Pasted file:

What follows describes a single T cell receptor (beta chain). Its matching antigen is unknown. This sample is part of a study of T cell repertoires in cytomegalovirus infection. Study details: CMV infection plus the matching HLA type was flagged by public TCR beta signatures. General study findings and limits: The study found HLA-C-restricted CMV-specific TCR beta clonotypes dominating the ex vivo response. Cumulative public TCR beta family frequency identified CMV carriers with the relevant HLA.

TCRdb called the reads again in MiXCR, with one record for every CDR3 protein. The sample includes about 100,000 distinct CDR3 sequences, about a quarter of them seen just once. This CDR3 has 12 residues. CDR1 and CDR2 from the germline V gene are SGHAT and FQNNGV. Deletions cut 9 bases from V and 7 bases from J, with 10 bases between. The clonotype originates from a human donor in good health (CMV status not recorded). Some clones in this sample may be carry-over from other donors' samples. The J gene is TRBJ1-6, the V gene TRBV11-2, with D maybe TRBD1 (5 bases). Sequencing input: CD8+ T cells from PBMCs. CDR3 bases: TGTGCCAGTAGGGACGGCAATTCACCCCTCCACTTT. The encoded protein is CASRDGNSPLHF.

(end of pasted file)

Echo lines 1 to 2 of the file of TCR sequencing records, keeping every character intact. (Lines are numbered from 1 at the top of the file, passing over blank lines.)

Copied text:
What follows describes a single T cell receptor (beta chain). Its matching antigen is unknown. This sample is part of a study of T cell repertoires in cytomegalovirus infection. Study details: CMV infection plus the matching HLA type was flagged by public TCR beta signatures. General study findings and limits: The study found HLA-C-restricted CMV-specific TCR beta clonotypes dominating the ex vivo response. Cumulative public TCR beta family frequency identified CMV carriers with the relevant HLA.

TCRdb called the reads again in MiXCR, with one record for every CDR3 protein. The sample includes about 100,000 distinct CDR3 sequences, about a quarter of them seen just once. This CDR3 has 12 residues. CDR1 and CDR2 from the germline V gene are SGHAT and FQNNGV. Deletions cut 9 bases from V and 7 bases from J, with 10 bases between. The clonotype originates from a human donor in good health (CMV status not recorded). Some clones in this sample may be carry-over from other donors' samples. The J gene is TRBJ1-6, the V gene TRBV11-2, with D maybe TRBD1 (5 bases). Sequencing input: CD8+ T cells from PBMCs. CDR3 bases: TGTGCCAGTAGGGACGGCAATTCACCCCTCCACTTT. The encoded protein is CASRDGNSPLHF.